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Daily Agenda: The Week Ahead, February 16 – 20, 2015

China rings in the Year of the Sheep; U.S. markets closed Monday; fourth-quarter 2014 reporting season winds down.

  • By Andrew Barber

Geopolitical brinkmanship in Europe and the Middle East takes center stage this coming week. Greece’s newly installed government is preparing for a push on Monday to secure concessions at the Eurogroup meeting. Russia, threatened by the prospect of fresh sanctions from the West, has helped broker a cease-fire due to begin Sunday in eastern Ukraine. Meanwhile the battle against ISIS militants has come to Washington. U.S. President Barack Obama has asked Congress for the authority to start military intervention in regions controlled or otherwise destabilized by ISIS. While a miscalculation in political negotiations could lead to tremendous risk for financial markets, for now, investors appear to have few concerns. On Friday, both the DAX and the S&P 500 achieved all-time high levels in a signal that — for now, anyway — political crisis has not bled over into market sentiment.

Monday, February 16: Japan released fourth-quarter GDP figures. Consensus forecasts call for a rebound of nearly 1 percent from a contraction during the third-quarter, as aggressive easing by the Bank of Japan is giving the nation’s economy a boost to get past the hike consumption taxes last year. In China, fresh credit facilities are forecast to nearly double from the prior month’s reading, in part because of seasonal inflections. With the stakes riding high for Greece, Monday’s Eurogroup meeting will dominate European market narratives. Markets in the U.S. are closed in observance of the President’s Day holiday.

Tuesday, February 17: U.K. posts January consumer and producer inflation index readings. Analysts expect numbers to be dampened by the impact of low fuel cost inputs. In Germany, the ZEW economic sentiment index is on the schedule, with forecasts for all components to continue to improve after last week’s surprisingly strong GDP report. In the U.S., monthly Treasury International Capital (TIC) flows for December, scheduled for release at 4 p.m., will reveal the impact of a strong U.S. dollar on demand for Treasury securities.

Wednesday, February 18th: Chinese New Year holiday celebrations get underway Wednesday, effectively interrupting all commerce for the remainder for the week in the nation. In Japan, the Bank of Japan monthly policy statement and press conference is likely to hold few surprises, as the bank continues its massive easing program in search of inflation. In the U.K., Bank of England Monetary Policy Committee meeting minutes and the January claimant count are scheduled for release. With Bank of England governor Mark Carney’s recent warnings that inflation measures may briefly hit negative levels this year, no surprises are expected from the published comments, regardless of any improvement in the job market. An array of fresh economic data points are on deck in the U.S., including housing starts, industrial production and producer price index levels for January. The fourth-quarter earnings reporting season brings the hospitality industry into focus, with Hyatt Hotels Corp. and Marriott International posting numbers for the last three months of 2014.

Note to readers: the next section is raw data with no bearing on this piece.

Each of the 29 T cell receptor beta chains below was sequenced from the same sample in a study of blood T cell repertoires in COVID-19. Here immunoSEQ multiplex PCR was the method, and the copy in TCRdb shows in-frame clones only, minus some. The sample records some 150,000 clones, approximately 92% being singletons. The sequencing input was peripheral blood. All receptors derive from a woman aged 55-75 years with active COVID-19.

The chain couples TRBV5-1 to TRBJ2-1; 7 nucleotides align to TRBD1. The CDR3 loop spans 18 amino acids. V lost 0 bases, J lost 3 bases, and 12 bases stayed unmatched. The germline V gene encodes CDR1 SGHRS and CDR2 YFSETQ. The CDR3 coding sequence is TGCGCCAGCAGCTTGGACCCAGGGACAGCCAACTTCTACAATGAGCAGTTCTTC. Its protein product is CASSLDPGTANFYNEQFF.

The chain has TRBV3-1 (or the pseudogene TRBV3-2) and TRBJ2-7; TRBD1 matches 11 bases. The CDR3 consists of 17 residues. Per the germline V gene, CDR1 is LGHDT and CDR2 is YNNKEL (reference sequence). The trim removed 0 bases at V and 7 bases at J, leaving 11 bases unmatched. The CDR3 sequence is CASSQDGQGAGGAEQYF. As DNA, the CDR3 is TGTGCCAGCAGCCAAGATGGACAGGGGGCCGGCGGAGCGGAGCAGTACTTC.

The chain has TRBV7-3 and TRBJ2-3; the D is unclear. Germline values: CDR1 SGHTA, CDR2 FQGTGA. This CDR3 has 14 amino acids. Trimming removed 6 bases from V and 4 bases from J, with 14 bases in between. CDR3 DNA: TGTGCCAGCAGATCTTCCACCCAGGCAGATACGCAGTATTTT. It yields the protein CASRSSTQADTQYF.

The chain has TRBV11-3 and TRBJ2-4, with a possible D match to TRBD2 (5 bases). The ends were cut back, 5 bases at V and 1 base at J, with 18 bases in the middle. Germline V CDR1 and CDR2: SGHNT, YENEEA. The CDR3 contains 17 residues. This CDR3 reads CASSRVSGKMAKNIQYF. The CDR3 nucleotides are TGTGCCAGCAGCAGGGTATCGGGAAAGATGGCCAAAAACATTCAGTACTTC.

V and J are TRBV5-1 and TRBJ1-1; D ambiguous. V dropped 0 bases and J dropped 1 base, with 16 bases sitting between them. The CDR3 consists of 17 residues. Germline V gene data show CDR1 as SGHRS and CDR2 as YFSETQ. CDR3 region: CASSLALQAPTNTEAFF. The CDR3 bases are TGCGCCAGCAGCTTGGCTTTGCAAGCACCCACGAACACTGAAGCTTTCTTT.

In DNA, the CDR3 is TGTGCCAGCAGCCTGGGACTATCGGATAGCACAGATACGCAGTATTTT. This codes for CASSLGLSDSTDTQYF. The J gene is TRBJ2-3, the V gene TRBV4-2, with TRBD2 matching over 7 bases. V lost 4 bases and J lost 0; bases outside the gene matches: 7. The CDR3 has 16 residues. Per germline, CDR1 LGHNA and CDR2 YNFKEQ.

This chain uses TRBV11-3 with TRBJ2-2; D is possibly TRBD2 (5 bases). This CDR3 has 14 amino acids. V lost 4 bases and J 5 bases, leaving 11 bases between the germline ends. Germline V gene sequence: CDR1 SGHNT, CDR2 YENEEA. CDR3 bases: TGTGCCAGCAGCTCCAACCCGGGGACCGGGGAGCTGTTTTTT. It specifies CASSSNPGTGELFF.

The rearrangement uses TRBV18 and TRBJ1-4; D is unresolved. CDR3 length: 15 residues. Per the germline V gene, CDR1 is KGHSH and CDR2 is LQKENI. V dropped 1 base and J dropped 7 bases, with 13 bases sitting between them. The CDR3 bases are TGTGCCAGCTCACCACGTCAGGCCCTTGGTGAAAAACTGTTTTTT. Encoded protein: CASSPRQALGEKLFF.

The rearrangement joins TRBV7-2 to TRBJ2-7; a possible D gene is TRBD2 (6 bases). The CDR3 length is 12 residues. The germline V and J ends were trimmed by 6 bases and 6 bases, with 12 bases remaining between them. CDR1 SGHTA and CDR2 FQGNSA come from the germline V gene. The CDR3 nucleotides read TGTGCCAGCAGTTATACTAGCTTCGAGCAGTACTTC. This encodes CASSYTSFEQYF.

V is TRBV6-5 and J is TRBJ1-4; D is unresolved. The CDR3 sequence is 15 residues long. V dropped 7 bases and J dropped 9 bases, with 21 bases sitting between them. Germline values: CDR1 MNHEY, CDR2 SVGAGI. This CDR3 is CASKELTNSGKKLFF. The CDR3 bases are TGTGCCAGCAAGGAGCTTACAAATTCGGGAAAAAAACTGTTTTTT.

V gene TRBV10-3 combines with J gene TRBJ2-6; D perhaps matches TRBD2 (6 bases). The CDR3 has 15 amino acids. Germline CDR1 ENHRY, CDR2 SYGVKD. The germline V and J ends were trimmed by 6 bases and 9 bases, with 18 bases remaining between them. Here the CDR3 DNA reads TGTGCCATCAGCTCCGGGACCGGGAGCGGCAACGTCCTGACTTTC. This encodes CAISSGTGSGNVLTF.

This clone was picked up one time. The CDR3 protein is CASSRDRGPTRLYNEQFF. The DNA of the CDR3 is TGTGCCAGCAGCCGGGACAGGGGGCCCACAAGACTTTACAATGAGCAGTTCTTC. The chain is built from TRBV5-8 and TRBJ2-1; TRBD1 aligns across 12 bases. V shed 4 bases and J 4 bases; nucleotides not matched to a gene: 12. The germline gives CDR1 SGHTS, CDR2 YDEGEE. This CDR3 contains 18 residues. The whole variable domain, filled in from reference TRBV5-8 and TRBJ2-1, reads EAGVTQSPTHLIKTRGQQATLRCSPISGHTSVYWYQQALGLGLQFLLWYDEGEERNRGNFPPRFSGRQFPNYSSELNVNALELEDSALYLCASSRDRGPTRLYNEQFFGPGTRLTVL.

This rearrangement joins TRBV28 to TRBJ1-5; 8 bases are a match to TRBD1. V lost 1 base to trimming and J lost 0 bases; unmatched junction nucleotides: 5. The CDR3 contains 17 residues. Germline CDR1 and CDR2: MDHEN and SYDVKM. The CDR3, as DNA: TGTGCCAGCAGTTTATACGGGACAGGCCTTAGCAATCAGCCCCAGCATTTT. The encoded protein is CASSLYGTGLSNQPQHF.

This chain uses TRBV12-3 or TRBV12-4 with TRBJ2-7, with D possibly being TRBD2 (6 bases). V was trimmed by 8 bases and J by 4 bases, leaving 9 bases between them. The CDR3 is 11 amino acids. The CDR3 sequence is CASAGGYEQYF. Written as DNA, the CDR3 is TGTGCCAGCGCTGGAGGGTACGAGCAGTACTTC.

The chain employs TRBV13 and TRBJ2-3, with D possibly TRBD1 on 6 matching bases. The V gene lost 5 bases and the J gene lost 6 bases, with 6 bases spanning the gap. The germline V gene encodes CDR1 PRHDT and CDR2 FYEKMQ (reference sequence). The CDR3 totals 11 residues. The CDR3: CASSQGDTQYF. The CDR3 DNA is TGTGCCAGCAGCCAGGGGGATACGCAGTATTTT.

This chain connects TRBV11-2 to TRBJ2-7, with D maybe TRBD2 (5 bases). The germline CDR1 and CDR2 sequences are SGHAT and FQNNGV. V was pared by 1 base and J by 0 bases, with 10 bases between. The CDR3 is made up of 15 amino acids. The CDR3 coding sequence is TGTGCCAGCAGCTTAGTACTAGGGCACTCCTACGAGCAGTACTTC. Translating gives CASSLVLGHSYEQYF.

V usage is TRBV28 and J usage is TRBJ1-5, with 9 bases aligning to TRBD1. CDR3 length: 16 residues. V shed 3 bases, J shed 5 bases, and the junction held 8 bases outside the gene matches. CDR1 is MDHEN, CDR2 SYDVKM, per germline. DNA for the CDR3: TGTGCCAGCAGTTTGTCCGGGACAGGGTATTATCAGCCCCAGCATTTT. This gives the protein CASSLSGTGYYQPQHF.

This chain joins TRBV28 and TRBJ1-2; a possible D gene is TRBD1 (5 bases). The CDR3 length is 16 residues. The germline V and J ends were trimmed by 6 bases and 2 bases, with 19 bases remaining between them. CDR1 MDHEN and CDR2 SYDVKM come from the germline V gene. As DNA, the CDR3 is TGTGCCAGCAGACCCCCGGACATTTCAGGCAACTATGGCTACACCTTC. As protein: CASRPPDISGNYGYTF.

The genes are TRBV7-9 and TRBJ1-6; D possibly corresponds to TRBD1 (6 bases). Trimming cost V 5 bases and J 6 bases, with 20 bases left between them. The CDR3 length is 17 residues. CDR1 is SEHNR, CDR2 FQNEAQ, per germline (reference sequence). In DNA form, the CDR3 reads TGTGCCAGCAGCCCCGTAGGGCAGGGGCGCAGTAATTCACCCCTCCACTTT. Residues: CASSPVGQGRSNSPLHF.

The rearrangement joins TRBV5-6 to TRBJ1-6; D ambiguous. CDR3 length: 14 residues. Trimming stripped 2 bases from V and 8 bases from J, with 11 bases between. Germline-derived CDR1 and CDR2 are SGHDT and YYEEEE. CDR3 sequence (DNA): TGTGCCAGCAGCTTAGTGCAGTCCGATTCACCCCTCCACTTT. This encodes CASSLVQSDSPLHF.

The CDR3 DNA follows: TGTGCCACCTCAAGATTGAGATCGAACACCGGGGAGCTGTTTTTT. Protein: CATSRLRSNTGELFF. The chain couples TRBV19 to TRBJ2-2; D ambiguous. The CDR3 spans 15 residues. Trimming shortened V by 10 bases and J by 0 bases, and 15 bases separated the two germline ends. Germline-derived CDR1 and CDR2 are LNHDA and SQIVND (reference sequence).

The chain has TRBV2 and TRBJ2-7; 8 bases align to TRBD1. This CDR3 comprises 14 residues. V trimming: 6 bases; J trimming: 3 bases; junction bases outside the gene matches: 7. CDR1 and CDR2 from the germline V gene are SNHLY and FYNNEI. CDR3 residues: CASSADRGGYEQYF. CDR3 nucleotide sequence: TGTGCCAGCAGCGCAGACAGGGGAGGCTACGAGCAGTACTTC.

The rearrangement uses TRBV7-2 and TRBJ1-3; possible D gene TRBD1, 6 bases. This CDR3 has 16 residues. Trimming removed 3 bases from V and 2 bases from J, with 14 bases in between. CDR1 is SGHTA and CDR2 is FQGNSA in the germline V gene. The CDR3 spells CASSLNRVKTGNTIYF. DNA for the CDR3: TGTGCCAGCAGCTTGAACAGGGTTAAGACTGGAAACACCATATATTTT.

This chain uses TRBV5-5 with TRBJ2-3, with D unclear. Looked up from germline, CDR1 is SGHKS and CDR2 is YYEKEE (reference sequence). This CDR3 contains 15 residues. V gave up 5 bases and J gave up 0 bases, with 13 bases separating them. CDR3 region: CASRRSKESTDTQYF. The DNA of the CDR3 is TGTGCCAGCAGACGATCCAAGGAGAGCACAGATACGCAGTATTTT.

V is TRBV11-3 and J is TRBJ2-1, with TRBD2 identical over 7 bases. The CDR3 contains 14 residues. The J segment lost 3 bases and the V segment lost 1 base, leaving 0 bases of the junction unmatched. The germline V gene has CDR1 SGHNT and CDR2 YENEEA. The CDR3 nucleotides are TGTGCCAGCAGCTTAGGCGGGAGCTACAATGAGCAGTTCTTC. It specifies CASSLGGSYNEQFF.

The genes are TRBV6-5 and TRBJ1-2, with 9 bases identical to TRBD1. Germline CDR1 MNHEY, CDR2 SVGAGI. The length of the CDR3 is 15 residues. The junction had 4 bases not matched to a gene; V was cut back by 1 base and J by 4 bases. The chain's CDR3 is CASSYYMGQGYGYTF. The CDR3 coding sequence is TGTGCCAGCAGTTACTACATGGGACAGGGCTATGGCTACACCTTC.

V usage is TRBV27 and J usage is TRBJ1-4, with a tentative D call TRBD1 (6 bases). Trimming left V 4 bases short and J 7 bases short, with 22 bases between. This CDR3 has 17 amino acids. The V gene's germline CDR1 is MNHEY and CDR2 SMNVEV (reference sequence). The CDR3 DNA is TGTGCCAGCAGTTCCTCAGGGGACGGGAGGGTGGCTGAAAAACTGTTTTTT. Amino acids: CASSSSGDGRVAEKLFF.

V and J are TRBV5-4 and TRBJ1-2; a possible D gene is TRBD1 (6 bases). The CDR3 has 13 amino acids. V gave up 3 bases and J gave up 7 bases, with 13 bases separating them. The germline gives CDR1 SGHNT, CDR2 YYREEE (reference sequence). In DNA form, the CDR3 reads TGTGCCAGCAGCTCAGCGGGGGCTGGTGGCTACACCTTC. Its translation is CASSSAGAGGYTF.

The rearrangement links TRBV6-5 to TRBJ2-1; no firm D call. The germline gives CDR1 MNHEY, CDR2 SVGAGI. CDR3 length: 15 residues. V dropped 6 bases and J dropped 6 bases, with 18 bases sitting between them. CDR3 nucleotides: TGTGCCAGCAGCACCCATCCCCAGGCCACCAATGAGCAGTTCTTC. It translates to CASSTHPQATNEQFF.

Thursday, February 19th: following last month’s positive surprise in export numbers, January trade data in Japan will get greater attention. In the U.S., continuing jobless claims will be announced at 8:30 a.m. Separately, Energy Information Administration natural gas and crude oil investor data will be released. Tax preparation software giant Intuit will announce fourth-quarter 2014 results. The company has been hit by bad press in recent weeks after an increase in prices for its flagship TurboTax product suite alienated some clients, and a rash of fake filings caused the company to suspend temporarily state tax preparation services.

Friday, February 20th: Markit releases manufacturing and services purchasing managers’ index data for the primary euro zone economies, with consensus forecasts for a modest improvement in aggregate levels in the region, driven largely by gains in Germany. Separately, German producer prices for January will be announced. December costs at the factory gate registered negative on both a monthly and year-over-year basis. The extreme tails of the pricing distribution curve for U.S. retailers will be brought into focus on Friday, with Nordstrom and Wal-Mart Stores posting fourth-quarter results.

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